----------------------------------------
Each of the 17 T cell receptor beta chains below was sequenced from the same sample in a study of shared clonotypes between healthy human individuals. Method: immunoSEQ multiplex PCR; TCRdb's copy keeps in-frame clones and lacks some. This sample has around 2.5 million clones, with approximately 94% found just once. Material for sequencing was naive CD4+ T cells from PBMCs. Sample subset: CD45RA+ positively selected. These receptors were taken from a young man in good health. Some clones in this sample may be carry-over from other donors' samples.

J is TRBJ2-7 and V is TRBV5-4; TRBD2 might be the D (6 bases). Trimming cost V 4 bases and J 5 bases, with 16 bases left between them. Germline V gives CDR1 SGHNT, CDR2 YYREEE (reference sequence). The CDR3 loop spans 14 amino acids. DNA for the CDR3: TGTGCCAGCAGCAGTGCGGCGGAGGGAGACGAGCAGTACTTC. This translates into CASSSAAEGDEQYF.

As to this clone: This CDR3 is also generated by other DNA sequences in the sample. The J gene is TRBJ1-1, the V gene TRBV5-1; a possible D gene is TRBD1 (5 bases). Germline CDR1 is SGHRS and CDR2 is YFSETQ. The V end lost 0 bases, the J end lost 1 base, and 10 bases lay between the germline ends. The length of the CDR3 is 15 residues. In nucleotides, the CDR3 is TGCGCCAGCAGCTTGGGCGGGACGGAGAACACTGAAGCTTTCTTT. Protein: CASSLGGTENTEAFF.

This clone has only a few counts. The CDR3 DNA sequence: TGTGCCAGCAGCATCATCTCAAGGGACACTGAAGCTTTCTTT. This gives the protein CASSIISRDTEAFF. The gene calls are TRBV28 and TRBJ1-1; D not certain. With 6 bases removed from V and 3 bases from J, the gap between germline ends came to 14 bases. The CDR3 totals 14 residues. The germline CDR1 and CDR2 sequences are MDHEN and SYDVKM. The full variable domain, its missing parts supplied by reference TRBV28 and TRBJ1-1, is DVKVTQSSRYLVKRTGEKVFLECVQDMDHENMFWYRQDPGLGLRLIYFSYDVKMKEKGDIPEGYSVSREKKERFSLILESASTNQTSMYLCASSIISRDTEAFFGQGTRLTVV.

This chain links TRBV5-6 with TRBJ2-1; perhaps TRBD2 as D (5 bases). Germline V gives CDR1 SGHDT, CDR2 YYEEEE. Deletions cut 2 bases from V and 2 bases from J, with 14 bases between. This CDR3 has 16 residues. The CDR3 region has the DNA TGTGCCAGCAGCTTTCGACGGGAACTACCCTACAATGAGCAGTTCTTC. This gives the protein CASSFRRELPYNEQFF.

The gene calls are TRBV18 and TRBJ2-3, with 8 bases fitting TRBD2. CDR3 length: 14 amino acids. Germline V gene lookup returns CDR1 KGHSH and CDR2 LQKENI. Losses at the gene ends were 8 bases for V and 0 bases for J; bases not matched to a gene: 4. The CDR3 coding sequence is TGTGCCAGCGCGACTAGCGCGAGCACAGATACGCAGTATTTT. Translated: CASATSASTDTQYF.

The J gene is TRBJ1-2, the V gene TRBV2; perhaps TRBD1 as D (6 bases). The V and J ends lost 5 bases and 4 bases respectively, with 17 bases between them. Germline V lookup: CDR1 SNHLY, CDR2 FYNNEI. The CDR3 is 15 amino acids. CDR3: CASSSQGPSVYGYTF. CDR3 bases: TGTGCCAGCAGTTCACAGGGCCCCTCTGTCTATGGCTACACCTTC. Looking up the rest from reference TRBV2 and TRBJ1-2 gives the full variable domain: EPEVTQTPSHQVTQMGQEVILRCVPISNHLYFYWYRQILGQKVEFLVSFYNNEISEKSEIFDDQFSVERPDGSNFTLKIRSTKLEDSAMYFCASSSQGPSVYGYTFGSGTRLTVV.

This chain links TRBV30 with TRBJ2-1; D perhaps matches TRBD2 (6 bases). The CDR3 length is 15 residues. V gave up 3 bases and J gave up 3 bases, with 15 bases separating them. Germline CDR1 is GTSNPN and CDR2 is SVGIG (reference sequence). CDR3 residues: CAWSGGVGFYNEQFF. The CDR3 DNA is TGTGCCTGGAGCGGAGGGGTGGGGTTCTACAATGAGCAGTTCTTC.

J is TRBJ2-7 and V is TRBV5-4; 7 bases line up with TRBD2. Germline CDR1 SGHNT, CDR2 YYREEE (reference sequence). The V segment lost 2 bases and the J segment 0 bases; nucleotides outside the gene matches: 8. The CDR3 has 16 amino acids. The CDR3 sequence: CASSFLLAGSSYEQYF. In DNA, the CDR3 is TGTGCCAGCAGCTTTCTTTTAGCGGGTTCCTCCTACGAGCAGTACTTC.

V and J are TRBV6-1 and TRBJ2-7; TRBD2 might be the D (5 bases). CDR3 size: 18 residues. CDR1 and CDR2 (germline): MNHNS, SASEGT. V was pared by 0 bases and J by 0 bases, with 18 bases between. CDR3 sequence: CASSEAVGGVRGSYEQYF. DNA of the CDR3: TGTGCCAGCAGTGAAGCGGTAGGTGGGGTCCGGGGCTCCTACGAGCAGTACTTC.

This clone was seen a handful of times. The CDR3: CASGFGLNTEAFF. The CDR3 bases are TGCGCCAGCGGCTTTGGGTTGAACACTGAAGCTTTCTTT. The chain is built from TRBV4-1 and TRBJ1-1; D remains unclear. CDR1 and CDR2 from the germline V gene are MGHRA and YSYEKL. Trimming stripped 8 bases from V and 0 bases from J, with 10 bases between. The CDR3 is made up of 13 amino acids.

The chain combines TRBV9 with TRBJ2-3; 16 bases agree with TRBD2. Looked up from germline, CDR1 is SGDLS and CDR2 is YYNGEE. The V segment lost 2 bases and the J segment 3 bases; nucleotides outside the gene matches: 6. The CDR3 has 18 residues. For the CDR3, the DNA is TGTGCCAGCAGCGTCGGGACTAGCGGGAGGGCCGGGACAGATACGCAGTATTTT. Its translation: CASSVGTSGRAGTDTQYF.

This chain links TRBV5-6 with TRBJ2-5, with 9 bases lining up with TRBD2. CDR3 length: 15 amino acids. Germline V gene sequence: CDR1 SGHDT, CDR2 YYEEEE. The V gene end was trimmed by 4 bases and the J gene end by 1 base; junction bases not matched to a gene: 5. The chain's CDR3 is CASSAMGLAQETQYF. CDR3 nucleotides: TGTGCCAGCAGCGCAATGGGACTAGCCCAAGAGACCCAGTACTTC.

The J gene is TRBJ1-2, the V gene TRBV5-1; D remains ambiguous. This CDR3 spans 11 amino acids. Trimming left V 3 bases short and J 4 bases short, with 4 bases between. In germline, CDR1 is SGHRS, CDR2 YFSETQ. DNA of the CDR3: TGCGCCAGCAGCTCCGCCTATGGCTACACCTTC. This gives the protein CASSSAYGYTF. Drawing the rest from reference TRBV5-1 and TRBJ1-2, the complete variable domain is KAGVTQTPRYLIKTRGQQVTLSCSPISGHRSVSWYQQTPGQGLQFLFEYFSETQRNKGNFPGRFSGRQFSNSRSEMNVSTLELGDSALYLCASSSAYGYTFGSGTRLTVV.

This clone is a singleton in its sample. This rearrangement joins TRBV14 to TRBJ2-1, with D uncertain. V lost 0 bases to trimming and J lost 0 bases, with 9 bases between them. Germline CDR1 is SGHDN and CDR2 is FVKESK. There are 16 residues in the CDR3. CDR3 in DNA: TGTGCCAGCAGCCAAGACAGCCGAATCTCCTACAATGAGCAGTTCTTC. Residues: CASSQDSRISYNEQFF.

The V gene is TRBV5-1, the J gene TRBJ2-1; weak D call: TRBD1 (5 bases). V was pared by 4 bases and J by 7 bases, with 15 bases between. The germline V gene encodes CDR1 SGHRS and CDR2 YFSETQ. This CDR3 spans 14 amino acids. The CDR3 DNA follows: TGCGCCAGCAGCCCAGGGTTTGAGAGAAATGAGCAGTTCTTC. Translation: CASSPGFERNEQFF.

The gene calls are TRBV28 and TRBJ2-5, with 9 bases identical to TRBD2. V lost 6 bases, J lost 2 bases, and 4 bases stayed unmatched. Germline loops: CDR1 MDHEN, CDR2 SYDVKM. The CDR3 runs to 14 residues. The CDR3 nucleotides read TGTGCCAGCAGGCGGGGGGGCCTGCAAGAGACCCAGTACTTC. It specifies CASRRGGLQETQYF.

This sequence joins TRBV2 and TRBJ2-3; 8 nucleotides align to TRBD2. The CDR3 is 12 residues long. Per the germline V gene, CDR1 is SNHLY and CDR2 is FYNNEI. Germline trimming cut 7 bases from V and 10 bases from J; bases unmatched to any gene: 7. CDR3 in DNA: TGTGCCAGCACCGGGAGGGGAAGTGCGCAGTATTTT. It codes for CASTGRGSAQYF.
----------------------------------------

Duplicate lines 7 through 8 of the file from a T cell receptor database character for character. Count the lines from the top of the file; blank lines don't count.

The J gene is TRBJ1-2, the V gene TRBV2; perhaps TRBD1 as D (6 bases). The V and J ends lost 5 bases and 4 bases respectively, with 17 bases between them. Germline V lookup: CDR1 SNHLY, CDR2 FYNNEI. The CDR3 is 15 amino acids. CDR3: CASSSQGPSVYGYTF. CDR3 bases: TGTGCCAGCAGTTCACAGGGCCCCTCTGTCTATGGCTACACCTTC. Looking up the rest from reference TRBV2 and TRBJ1-2 gives the full variable domain: EPEVTQTPSHQVTQMGQEVILRCVPISNHLYFYWYRQILGQKVEFLVSFYNNEISEKSEIFDDQFSVERPDGSNFTLKIRSTKLEDSAMYFCASSSQGPSVYGYTFGSGTRLTVV.

This chain links TRBV30 with TRBJ2-1; D perhaps matches TRBD2 (6 bases). The CDR3 length is 15 residues. V gave up 3 bases and J gave up 3 bases, with 15 bases separating them. Germline CDR1 is GTSNPN and CDR2 is SVGIG (reference sequence). CDR3 residues: CAWSGGVGFYNEQFF. The CDR3 DNA is TGTGCCTGGAGCGGAGGGGTGGGGTTCTACAATGAGCAGTTCTTC.